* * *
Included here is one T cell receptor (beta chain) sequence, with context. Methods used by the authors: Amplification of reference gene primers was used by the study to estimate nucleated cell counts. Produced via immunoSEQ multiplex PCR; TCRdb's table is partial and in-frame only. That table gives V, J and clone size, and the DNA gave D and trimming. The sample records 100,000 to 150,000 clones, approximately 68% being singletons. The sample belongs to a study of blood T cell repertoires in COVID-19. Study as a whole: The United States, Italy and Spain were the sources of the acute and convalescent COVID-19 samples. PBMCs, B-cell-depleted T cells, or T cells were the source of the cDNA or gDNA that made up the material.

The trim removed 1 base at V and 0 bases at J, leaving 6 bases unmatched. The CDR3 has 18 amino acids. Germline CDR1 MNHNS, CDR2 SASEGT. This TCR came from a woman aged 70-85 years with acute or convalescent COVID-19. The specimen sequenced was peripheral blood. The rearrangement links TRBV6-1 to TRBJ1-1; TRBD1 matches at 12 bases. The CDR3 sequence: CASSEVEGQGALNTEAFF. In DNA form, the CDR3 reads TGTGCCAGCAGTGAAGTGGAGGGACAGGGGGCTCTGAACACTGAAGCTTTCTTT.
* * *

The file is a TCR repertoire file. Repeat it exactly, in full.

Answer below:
Included here is one T cell receptor (beta chain) sequence, with context. Methods used by the authors: Amplification of reference gene primers was used by the study to estimate nucleated cell counts. Produced via immunoSEQ multiplex PCR; TCRdb's table is partial and in-frame only. That table gives V, J and clone size, and the DNA gave D and trimming. The sample records 100,000 to 150,000 clones, approximately 68% being singletons. The sample belongs to a study of blood T cell repertoires in COVID-19. Study as a whole: The United States, Italy and Spain were the sources of the acute and convalescent COVID-19 samples. PBMCs, B-cell-depleted T cells, or T cells were the source of the cDNA or gDNA that made up the material.

The trim removed 1 base at V and 0 bases at J, leaving 6 bases unmatched. The CDR3 has 18 amino acids. Germline CDR1 MNHNS, CDR2 SASEGT. This TCR came from a woman aged 70-85 years with acute or convalescent COVID-19. The specimen sequenced was peripheral blood. The rearrangement links TRBV6-1 to TRBJ1-1; TRBD1 matches at 12 bases. The CDR3 sequence: CASSEVEGQGALNTEAFF. In DNA form, the CDR3 reads TGTGCCAGCAGTGAAGTGGAGGGACAGGGGGCTCTGAACACTGAAGCTTTCTTT.